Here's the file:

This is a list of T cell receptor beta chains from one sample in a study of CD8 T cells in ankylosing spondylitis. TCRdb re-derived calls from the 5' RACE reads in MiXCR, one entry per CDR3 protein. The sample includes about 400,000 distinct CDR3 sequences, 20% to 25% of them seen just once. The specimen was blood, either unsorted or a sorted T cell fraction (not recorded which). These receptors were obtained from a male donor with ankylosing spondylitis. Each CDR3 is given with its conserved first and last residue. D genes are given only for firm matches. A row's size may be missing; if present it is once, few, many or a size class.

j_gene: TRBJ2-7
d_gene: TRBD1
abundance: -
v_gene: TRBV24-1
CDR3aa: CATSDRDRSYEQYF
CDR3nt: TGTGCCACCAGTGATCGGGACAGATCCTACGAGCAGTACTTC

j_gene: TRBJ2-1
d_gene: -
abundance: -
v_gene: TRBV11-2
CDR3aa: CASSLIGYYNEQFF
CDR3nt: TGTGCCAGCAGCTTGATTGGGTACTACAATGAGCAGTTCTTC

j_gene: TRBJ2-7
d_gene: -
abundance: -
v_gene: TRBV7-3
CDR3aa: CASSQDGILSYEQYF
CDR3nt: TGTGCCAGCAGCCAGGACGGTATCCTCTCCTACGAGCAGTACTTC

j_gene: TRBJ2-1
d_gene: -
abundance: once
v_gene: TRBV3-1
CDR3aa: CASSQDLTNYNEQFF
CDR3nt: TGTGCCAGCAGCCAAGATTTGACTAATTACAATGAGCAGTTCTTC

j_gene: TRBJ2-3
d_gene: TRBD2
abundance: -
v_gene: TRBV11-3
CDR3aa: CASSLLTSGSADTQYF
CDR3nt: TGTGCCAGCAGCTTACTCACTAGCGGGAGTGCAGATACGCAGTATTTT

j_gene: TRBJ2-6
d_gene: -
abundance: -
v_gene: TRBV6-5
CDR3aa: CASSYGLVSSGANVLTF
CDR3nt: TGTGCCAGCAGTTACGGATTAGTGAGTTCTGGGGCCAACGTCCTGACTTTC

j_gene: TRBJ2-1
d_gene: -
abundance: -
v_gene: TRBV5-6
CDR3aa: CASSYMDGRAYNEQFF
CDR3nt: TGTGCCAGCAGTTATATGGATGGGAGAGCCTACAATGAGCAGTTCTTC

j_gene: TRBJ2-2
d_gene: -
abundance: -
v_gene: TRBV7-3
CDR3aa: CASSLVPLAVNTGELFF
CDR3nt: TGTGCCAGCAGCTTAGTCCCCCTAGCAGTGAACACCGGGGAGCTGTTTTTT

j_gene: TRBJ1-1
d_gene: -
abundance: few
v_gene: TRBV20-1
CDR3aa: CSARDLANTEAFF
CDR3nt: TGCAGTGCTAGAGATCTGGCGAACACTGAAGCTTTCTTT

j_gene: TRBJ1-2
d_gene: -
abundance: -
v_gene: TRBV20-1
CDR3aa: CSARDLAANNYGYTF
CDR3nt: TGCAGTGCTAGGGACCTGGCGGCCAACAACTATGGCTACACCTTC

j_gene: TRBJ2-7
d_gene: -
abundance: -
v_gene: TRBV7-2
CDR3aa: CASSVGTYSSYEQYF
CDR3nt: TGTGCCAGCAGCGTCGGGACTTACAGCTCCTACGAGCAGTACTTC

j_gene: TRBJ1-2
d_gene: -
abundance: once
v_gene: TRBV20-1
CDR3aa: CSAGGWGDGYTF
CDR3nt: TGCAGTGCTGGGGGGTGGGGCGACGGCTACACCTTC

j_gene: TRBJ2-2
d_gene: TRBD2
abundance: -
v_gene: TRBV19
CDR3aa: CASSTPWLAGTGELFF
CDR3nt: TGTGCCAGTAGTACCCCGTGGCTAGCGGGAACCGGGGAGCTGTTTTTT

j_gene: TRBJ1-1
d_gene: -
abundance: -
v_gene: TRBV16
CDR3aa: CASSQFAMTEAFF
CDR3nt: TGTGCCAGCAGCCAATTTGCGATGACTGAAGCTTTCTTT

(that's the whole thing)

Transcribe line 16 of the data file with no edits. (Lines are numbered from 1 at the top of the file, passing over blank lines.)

abundance: -